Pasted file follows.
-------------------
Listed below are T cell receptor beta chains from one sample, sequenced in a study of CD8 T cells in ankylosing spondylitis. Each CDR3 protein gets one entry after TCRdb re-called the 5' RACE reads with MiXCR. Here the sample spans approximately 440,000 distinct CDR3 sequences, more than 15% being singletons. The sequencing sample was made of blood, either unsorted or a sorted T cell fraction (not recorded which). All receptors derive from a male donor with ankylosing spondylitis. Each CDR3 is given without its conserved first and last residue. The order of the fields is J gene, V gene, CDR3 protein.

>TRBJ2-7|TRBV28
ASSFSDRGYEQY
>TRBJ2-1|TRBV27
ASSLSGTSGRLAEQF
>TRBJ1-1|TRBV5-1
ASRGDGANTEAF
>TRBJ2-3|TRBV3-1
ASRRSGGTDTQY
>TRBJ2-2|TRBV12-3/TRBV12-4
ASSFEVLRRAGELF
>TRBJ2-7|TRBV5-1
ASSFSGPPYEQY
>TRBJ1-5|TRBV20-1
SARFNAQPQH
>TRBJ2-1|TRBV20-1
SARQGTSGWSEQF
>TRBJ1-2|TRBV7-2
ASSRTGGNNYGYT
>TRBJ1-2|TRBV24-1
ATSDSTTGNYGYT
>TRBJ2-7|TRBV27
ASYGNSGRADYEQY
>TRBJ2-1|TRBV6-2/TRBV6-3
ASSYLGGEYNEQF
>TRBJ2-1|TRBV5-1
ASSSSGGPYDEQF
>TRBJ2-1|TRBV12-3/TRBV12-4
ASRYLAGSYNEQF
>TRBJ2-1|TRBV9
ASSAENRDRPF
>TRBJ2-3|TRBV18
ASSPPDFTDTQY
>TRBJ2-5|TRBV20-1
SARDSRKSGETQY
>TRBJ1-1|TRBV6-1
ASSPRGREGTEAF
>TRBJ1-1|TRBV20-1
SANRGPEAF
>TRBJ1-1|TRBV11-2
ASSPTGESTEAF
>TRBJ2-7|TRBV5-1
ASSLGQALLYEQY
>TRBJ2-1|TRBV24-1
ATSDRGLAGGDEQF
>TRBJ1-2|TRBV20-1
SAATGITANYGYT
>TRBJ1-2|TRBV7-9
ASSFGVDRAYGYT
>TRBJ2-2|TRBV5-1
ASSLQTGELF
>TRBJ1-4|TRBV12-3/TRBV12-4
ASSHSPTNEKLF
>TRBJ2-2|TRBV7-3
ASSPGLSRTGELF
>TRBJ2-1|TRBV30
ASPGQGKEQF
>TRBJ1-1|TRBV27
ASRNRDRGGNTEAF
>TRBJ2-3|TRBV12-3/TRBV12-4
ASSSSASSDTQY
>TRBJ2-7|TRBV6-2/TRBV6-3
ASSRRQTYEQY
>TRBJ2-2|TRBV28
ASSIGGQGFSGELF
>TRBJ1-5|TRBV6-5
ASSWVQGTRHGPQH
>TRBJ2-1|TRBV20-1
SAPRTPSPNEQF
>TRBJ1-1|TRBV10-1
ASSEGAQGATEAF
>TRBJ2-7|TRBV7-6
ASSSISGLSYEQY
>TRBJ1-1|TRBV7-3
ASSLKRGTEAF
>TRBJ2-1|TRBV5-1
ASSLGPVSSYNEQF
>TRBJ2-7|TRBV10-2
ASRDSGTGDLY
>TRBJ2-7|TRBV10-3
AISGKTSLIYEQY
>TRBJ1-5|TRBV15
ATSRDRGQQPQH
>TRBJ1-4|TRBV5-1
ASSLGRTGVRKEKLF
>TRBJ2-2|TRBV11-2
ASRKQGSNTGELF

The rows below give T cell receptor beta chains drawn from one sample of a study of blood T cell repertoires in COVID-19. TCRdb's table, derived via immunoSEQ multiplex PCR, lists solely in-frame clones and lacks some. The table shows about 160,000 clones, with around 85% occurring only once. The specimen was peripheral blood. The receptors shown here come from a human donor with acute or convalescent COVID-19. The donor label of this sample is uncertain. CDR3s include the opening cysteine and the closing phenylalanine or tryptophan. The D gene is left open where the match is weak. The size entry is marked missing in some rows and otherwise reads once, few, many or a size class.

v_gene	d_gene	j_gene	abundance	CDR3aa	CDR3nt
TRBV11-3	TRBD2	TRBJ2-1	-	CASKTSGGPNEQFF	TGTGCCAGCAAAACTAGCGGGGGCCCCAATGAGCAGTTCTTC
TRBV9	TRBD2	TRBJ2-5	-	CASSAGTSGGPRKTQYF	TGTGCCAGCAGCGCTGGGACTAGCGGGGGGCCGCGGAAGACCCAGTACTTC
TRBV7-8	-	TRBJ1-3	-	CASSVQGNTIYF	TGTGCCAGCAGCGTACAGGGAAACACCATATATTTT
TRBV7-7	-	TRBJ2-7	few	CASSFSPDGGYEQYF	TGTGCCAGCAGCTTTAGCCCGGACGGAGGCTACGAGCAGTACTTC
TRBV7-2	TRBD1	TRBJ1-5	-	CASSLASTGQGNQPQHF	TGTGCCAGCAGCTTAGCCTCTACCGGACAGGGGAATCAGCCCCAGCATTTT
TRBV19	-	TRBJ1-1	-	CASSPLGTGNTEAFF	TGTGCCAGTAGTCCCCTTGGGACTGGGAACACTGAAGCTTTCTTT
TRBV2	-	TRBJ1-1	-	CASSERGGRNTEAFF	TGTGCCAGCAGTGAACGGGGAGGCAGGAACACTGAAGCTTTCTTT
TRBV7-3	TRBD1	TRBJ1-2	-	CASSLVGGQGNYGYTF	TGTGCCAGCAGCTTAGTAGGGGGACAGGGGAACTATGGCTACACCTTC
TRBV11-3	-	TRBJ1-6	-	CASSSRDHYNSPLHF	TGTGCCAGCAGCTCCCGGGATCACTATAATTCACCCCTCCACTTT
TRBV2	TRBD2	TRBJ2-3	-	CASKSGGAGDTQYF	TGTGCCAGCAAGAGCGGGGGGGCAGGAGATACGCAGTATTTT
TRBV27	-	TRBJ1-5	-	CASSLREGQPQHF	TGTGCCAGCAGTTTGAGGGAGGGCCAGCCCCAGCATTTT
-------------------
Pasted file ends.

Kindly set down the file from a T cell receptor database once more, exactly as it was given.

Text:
Listed below are T cell receptor beta chains from one sample, sequenced in a study of CD8 T cells in ankylosing spondylitis. Each CDR3 protein gets one entry after TCRdb re-called the 5' RACE reads with MiXCR. Here the sample spans approximately 440,000 distinct CDR3 sequences, more than 15% being singletons. The sequencing sample was made of blood, either unsorted or a sorted T cell fraction (not recorded which). All receptors derive from a male donor with ankylosing spondylitis. Each CDR3 is given without its conserved first and last residue. The order of the fields is J gene, V gene, CDR3 protein.

>TRBJ2-7|TRBV28
ASSFSDRGYEQY
>TRBJ2-1|TRBV27
ASSLSGTSGRLAEQF
>TRBJ1-1|TRBV5-1
ASRGDGANTEAF
>TRBJ2-3|TRBV3-1
ASRRSGGTDTQY
>TRBJ2-2|TRBV12-3/TRBV12-4
ASSFEVLRRAGELF
>TRBJ2-7|TRBV5-1
ASSFSGPPYEQY
>TRBJ1-5|TRBV20-1
SARFNAQPQH
>TRBJ2-1|TRBV20-1
SARQGTSGWSEQF
>TRBJ1-2|TRBV7-2
ASSRTGGNNYGYT
>TRBJ1-2|TRBV24-1
ATSDSTTGNYGYT
>TRBJ2-7|TRBV27
ASYGNSGRADYEQY
>TRBJ2-1|TRBV6-2/TRBV6-3
ASSYLGGEYNEQF
>TRBJ2-1|TRBV5-1
ASSSSGGPYDEQF
>TRBJ2-1|TRBV12-3/TRBV12-4
ASRYLAGSYNEQF
>TRBJ2-1|TRBV9
ASSAENRDRPF
>TRBJ2-3|TRBV18
ASSPPDFTDTQY
>TRBJ2-5|TRBV20-1
SARDSRKSGETQY
>TRBJ1-1|TRBV6-1
ASSPRGREGTEAF
>TRBJ1-1|TRBV20-1
SANRGPEAF
>TRBJ1-1|TRBV11-2
ASSPTGESTEAF
>TRBJ2-7|TRBV5-1
ASSLGQALLYEQY
>TRBJ2-1|TRBV24-1
ATSDRGLAGGDEQF
>TRBJ1-2|TRBV20-1
SAATGITANYGYT
>TRBJ1-2|TRBV7-9
ASSFGVDRAYGYT
>TRBJ2-2|TRBV5-1
ASSLQTGELF
>TRBJ1-4|TRBV12-3/TRBV12-4
ASSHSPTNEKLF
>TRBJ2-2|TRBV7-3
ASSPGLSRTGELF
>TRBJ2-1|TRBV30
ASPGQGKEQF
>TRBJ1-1|TRBV27
ASRNRDRGGNTEAF
>TRBJ2-3|TRBV12-3/TRBV12-4
ASSSSASSDTQY
>TRBJ2-7|TRBV6-2/TRBV6-3
ASSRRQTYEQY
>TRBJ2-2|TRBV28
ASSIGGQGFSGELF
>TRBJ1-5|TRBV6-5
ASSWVQGTRHGPQH
>TRBJ2-1|TRBV20-1
SAPRTPSPNEQF
>TRBJ1-1|TRBV10-1
ASSEGAQGATEAF
>TRBJ2-7|TRBV7-6
ASSSISGLSYEQY
>TRBJ1-1|TRBV7-3
ASSLKRGTEAF
>TRBJ2-1|TRBV5-1
ASSLGPVSSYNEQF
>TRBJ2-7|TRBV10-2
ASRDSGTGDLY
>TRBJ2-7|TRBV10-3
AISGKTSLIYEQY
>TRBJ1-5|TRBV15
ATSRDRGQQPQH
>TRBJ1-4|TRBV5-1
ASSLGRTGVRKEKLF
>TRBJ2-2|TRBV11-2
ASRKQGSNTGELF

The rows below give T cell receptor beta chains drawn from one sample of a study of blood T cell repertoires in COVID-19. TCRdb's table, derived via immunoSEQ multiplex PCR, lists solely in-frame clones and lacks some. The table shows about 160,000 clones, with around 85% occurring only once. The specimen was peripheral blood. The receptors shown here come from a human donor with acute or convalescent COVID-19. The donor label of this sample is uncertain. CDR3s include the opening cysteine and the closing phenylalanine or tryptophan. The D gene is left open where the match is weak. The size entry is marked missing in some rows and otherwise reads once, few, many or a size class.

v_gene	d_gene	j_gene	abundance	CDR3aa	CDR3nt
TRBV11-3	TRBD2	TRBJ2-1	-	CASKTSGGPNEQFF	TGTGCCAGCAAAACTAGCGGGGGCCCCAATGAGCAGTTCTTC
TRBV9	TRBD2	TRBJ2-5	-	CASSAGTSGGPRKTQYF	TGTGCCAGCAGCGCTGGGACTAGCGGGGGGCCGCGGAAGACCCAGTACTTC
TRBV7-8	-	TRBJ1-3	-	CASSVQGNTIYF	TGTGCCAGCAGCGTACAGGGAAACACCATATATTTT
TRBV7-7	-	TRBJ2-7	few	CASSFSPDGGYEQYF	TGTGCCAGCAGCTTTAGCCCGGACGGAGGCTACGAGCAGTACTTC
TRBV7-2	TRBD1	TRBJ1-5	-	CASSLASTGQGNQPQHF	TGTGCCAGCAGCTTAGCCTCTACCGGACAGGGGAATCAGCCCCAGCATTTT
TRBV19	-	TRBJ1-1	-	CASSPLGTGNTEAFF	TGTGCCAGTAGTCCCCTTGGGACTGGGAACACTGAAGCTTTCTTT
TRBV2	-	TRBJ1-1	-	CASSERGGRNTEAFF	TGTGCCAGCAGTGAACGGGGAGGCAGGAACACTGAAGCTTTCTTT
TRBV7-3	TRBD1	TRBJ1-2	-	CASSLVGGQGNYGYTF	TGTGCCAGCAGCTTAGTAGGGGGACAGGGGAACTATGGCTACACCTTC
TRBV11-3	-	TRBJ1-6	-	CASSSRDHYNSPLHF	TGTGCCAGCAGCTCCCGGGATCACTATAATTCACCCCTCCACTTT
TRBV2	TRBD2	TRBJ2-3	-	CASKSGGAGDTQYF	TGTGCCAGCAAGAGCGGGGGGGCAGGAGATACGCAGTATTTT
TRBV27	-	TRBJ1-5	-	CASSLREGQPQHF	TGTGCCAGCAGTTTGAGGGAGGGCCAGCCCCAGCATTTT